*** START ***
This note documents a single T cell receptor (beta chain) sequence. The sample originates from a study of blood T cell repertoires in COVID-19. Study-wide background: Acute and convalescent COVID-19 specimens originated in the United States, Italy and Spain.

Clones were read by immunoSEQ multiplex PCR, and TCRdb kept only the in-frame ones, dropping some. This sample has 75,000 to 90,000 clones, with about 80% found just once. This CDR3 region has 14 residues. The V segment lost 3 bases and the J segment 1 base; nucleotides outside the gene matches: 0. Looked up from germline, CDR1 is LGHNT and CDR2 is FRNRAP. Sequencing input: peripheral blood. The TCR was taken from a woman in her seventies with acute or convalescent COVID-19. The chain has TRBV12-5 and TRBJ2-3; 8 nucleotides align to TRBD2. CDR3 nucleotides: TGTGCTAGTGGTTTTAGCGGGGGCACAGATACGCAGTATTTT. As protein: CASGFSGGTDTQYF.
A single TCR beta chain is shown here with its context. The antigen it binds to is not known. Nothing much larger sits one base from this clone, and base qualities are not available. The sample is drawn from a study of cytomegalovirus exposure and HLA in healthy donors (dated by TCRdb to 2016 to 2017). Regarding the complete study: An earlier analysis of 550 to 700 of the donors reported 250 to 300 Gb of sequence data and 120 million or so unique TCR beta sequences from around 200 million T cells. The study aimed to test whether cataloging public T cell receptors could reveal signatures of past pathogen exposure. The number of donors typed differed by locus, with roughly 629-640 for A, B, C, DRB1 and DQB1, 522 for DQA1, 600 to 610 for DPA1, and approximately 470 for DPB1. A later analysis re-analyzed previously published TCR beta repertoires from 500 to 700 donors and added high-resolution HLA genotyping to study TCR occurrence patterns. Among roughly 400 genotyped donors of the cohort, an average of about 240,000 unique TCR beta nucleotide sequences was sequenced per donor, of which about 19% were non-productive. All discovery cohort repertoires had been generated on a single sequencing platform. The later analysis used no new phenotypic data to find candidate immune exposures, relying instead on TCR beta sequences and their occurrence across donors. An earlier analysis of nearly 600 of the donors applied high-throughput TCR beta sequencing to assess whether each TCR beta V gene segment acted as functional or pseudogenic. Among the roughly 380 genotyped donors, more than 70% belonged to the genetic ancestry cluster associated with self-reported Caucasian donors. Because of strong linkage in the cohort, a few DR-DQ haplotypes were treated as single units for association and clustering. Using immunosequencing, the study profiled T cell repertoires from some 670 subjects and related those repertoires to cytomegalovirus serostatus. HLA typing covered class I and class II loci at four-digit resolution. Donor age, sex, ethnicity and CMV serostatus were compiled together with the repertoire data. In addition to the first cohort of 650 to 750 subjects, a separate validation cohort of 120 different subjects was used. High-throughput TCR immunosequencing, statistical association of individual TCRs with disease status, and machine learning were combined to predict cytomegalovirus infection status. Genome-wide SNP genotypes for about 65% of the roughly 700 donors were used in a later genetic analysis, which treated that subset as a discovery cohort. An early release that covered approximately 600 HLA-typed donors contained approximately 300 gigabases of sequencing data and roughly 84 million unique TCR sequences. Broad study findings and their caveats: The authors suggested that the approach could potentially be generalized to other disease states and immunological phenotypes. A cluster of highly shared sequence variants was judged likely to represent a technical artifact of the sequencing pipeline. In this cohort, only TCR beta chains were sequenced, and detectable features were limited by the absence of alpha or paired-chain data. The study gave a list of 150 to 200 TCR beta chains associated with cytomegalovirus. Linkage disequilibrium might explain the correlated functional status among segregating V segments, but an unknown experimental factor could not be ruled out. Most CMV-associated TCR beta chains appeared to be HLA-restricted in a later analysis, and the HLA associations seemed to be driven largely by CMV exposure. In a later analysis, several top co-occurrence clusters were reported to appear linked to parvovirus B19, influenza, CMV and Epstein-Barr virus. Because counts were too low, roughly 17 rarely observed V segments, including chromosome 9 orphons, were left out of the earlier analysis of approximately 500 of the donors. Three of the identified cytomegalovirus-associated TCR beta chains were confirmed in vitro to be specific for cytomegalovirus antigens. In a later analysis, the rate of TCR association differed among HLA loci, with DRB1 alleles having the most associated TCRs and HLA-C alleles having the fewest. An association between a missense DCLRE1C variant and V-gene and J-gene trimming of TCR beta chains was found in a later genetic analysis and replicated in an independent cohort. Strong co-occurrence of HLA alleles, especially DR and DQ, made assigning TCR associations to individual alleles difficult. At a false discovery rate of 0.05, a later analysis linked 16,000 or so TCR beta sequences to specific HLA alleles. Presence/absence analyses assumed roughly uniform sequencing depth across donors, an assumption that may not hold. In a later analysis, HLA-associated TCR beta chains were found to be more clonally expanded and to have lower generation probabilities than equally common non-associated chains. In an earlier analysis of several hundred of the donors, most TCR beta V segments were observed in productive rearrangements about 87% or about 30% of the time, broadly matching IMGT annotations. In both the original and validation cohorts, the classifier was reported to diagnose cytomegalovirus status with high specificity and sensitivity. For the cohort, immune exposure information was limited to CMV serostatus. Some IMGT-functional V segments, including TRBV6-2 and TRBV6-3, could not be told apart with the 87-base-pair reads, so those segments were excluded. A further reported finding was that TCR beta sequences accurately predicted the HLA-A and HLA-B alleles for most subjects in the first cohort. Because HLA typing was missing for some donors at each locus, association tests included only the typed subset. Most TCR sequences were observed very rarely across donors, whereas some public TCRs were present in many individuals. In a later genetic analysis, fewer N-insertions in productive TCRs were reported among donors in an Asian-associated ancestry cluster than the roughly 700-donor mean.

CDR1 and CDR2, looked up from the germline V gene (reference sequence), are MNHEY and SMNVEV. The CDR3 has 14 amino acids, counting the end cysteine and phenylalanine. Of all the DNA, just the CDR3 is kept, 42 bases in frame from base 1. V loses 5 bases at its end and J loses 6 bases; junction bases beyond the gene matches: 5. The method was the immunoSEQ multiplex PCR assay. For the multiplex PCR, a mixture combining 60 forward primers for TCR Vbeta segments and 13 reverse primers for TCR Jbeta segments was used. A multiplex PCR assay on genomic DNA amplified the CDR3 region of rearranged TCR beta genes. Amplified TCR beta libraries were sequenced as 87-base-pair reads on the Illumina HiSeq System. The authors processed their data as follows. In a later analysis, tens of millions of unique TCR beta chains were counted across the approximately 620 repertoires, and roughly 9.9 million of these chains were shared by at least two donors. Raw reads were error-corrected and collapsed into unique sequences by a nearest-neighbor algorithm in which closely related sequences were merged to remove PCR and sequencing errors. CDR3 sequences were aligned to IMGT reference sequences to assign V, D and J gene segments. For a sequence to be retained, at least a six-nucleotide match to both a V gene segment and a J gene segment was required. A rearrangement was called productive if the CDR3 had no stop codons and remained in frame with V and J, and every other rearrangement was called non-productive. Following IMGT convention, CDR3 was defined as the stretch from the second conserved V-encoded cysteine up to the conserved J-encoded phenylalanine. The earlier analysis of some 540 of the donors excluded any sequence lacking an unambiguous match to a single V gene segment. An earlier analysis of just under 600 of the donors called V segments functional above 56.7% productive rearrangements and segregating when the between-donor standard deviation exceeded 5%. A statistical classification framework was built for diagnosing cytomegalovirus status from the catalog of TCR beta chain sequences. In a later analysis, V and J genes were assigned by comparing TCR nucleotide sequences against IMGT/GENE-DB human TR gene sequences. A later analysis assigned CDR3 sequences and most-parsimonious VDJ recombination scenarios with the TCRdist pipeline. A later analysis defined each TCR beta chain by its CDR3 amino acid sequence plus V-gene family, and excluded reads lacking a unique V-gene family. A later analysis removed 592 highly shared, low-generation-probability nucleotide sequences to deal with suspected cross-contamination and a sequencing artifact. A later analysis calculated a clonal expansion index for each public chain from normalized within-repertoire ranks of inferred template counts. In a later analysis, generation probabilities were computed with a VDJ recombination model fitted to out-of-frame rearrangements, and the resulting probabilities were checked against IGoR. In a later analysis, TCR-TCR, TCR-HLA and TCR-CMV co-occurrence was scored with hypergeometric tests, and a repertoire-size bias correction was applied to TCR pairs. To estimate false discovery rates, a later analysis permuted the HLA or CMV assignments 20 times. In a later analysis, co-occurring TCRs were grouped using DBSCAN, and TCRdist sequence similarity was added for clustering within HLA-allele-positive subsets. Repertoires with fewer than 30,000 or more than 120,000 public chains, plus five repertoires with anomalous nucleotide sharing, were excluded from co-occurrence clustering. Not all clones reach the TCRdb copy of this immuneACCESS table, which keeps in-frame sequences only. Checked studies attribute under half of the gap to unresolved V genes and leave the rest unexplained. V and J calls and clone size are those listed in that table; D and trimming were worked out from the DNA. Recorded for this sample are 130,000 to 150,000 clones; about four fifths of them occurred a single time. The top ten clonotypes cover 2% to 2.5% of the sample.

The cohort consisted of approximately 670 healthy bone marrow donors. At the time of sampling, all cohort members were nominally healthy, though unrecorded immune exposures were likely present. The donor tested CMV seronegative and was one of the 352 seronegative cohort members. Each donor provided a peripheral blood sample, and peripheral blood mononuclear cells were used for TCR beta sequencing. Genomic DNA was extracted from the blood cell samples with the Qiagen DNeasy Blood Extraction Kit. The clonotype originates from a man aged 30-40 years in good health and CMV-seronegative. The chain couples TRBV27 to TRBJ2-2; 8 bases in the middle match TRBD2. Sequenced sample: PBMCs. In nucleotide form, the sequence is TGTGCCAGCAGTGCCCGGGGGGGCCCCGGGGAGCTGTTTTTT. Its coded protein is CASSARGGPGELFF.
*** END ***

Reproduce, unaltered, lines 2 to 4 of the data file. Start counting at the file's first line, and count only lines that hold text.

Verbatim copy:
Clones were read by immunoSEQ multiplex PCR, and TCRdb kept only the in-frame ones, dropping some. This sample has 75,000 to 90,000 clones, with about 80% found just once. This CDR3 region has 14 residues. The V segment lost 3 bases and the J segment 1 base; nucleotides outside the gene matches: 0. Looked up from germline, CDR1 is LGHNT and CDR2 is FRNRAP. Sequencing input: peripheral blood. The TCR was taken from a woman in her seventies with acute or convalescent COVID-19. The chain has TRBV12-5 and TRBJ2-3; 8 nucleotides align to TRBD2. CDR3 nucleotides: TGTGCTAGTGGTTTTAGCGGGGGCACAGATACGCAGTATTTT. As protein: CASGFSGGTDTQYF.
A single TCR beta chain is shown here with its context. The antigen it binds to is not known. Nothing much larger sits one base from this clone, and base qualities are not available. The sample is drawn from a study of cytomegalovirus exposure and HLA in healthy donors (dated by TCRdb to 2016 to 2017). Regarding the complete study: An earlier analysis of 550 to 700 of the donors reported 250 to 300 Gb of sequence data and 120 million or so unique TCR beta sequences from around 200 million T cells. The study aimed to test whether cataloging public T cell receptors could reveal signatures of past pathogen exposure. The number of donors typed differed by locus, with roughly 629-640 for A, B, C, DRB1 and DQB1, 522 for DQA1, 600 to 610 for DPA1, and approximately 470 for DPB1. A later analysis re-analyzed previously published TCR beta repertoires from 500 to 700 donors and added high-resolution HLA genotyping to study TCR occurrence patterns. Among roughly 400 genotyped donors of the cohort, an average of about 240,000 unique TCR beta nucleotide sequences was sequenced per donor, of which about 19% were non-productive. All discovery cohort repertoires had been generated on a single sequencing platform. The later analysis used no new phenotypic data to find candidate immune exposures, relying instead on TCR beta sequences and their occurrence across donors. An earlier analysis of nearly 600 of the donors applied high-throughput TCR beta sequencing to assess whether each TCR beta V gene segment acted as functional or pseudogenic. Among the roughly 380 genotyped donors, more than 70% belonged to the genetic ancestry cluster associated with self-reported Caucasian donors. Because of strong linkage in the cohort, a few DR-DQ haplotypes were treated as single units for association and clustering. Using immunosequencing, the study profiled T cell repertoires from some 670 subjects and related those repertoires to cytomegalovirus serostatus. HLA typing covered class I and class II loci at four-digit resolution. Donor age, sex, ethnicity and CMV serostatus were compiled together with the repertoire data. In addition to the first cohort of 650 to 750 subjects, a separate validation cohort of 120 different subjects was used. High-throughput TCR immunosequencing, statistical association of individual TCRs with disease status, and machine learning were combined to predict cytomegalovirus infection status. Genome-wide SNP genotypes for about 65% of the roughly 700 donors were used in a later genetic analysis, which treated that subset as a discovery cohort. An early release that covered approximately 600 HLA-typed donors contained approximately 300 gigabases of sequencing data and roughly 84 million unique TCR sequences. Broad study findings and their caveats: The authors suggested that the approach could potentially be generalized to other disease states and immunological phenotypes. A cluster of highly shared sequence variants was judged likely to represent a technical artifact of the sequencing pipeline. In this cohort, only TCR beta chains were sequenced, and detectable features were limited by the absence of alpha or paired-chain data. The study gave a list of 150 to 200 TCR beta chains associated with cytomegalovirus. Linkage disequilibrium might explain the correlated functional status among segregating V segments, but an unknown experimental factor could not be ruled out. Most CMV-associated TCR beta chains appeared to be HLA-restricted in a later analysis, and the HLA associations seemed to be driven largely by CMV exposure. In a later analysis, several top co-occurrence clusters were reported to appear linked to parvovirus B19, influenza, CMV and Epstein-Barr virus. Because counts were too low, roughly 17 rarely observed V segments, including chromosome 9 orphons, were left out of the earlier analysis of approximately 500 of the donors. Three of the identified cytomegalovirus-associated TCR beta chains were confirmed in vitro to be specific for cytomegalovirus antigens. In a later analysis, the rate of TCR association differed among HLA loci, with DRB1 alleles having the most associated TCRs and HLA-C alleles having the fewest. An association between a missense DCLRE1C variant and V-gene and J-gene trimming of TCR beta chains was found in a later genetic analysis and replicated in an independent cohort. Strong co-occurrence of HLA alleles, especially DR and DQ, made assigning TCR associations to individual alleles difficult. At a false discovery rate of 0.05, a later analysis linked 16,000 or so TCR beta sequences to specific HLA alleles. Presence/absence analyses assumed roughly uniform sequencing depth across donors, an assumption that may not hold. In a later analysis, HLA-associated TCR beta chains were found to be more clonally expanded and to have lower generation probabilities than equally common non-associated chains. In an earlier analysis of several hundred of the donors, most TCR beta V segments were observed in productive rearrangements about 87% or about 30% of the time, broadly matching IMGT annotations. In both the original and validation cohorts, the classifier was reported to diagnose cytomegalovirus status with high specificity and sensitivity. For the cohort, immune exposure information was limited to CMV serostatus. Some IMGT-functional V segments, including TRBV6-2 and TRBV6-3, could not be told apart with the 87-base-pair reads, so those segments were excluded. A further reported finding was that TCR beta sequences accurately predicted the HLA-A and HLA-B alleles for most subjects in the first cohort. Because HLA typing was missing for some donors at each locus, association tests included only the typed subset. Most TCR sequences were observed very rarely across donors, whereas some public TCRs were present in many individuals. In a later genetic analysis, fewer N-insertions in productive TCRs were reported among donors in an Asian-associated ancestry cluster than the roughly 700-donor mean.

CDR1 and CDR2, looked up from the germline V gene (reference sequence), are MNHEY and SMNVEV. The CDR3 has 14 amino acids, counting the end cysteine and phenylalanine. Of all the DNA, just the CDR3 is kept, 42 bases in frame from base 1. V loses 5 bases at its end and J loses 6 bases; junction bases beyond the gene matches: 5. The method was the immunoSEQ multiplex PCR assay. For the multiplex PCR, a mixture combining 60 forward primers for TCR Vbeta segments and 13 reverse primers for TCR Jbeta segments was used. A multiplex PCR assay on genomic DNA amplified the CDR3 region of rearranged TCR beta genes. Amplified TCR beta libraries were sequenced as 87-base-pair reads on the Illumina HiSeq System. The authors processed their data as follows. In a later analysis, tens of millions of unique TCR beta chains were counted across the approximately 620 repertoires, and roughly 9.9 million of these chains were shared by at least two donors. Raw reads were error-corrected and collapsed into unique sequences by a nearest-neighbor algorithm in which closely related sequences were merged to remove PCR and sequencing errors. CDR3 sequences were aligned to IMGT reference sequences to assign V, D and J gene segments. For a sequence to be retained, at least a six-nucleotide match to both a V gene segment and a J gene segment was required. A rearrangement was called productive if the CDR3 had no stop codons and remained in frame with V and J, and every other rearrangement was called non-productive. Following IMGT convention, CDR3 was defined as the stretch from the second conserved V-encoded cysteine up to the conserved J-encoded phenylalanine. The earlier analysis of some 540 of the donors excluded any sequence lacking an unambiguous match to a single V gene segment. An earlier analysis of just under 600 of the donors called V segments functional above 56.7% productive rearrangements and segregating when the between-donor standard deviation exceeded 5%. A statistical classification framework was built for diagnosing cytomegalovirus status from the catalog of TCR beta chain sequences. In a later analysis, V and J genes were assigned by comparing TCR nucleotide sequences against IMGT/GENE-DB human TR gene sequences. A later analysis assigned CDR3 sequences and most-parsimonious VDJ recombination scenarios with the TCRdist pipeline. A later analysis defined each TCR beta chain by its CDR3 amino acid sequence plus V-gene family, and excluded reads lacking a unique V-gene family. A later analysis removed 592 highly shared, low-generation-probability nucleotide sequences to deal with suspected cross-contamination and a sequencing artifact. A later analysis calculated a clonal expansion index for each public chain from normalized within-repertoire ranks of inferred template counts. In a later analysis, generation probabilities were computed with a VDJ recombination model fitted to out-of-frame rearrangements, and the resulting probabilities were checked against IGoR. In a later analysis, TCR-TCR, TCR-HLA and TCR-CMV co-occurrence was scored with hypergeometric tests, and a repertoire-size bias correction was applied to TCR pairs. To estimate false discovery rates, a later analysis permuted the HLA or CMV assignments 20 times. In a later analysis, co-occurring TCRs were grouped using DBSCAN, and TCRdist sequence similarity was added for clustering within HLA-allele-positive subsets. Repertoires with fewer than 30,000 or more than 120,000 public chains, plus five repertoires with anomalous nucleotide sharing, were excluded from co-occurrence clustering. Not all clones reach the TCRdb copy of this immuneACCESS table, which keeps in-frame sequences only. Checked studies attribute under half of the gap to unresolved V genes and leave the rest unexplained. V and J calls and clone size are those listed in that table; D and trimming were worked out from the DNA. Recorded for this sample are 130,000 to 150,000 clones; about four fifths of them occurred a single time. The top ten clonotypes cover 2% to 2.5% of the sample.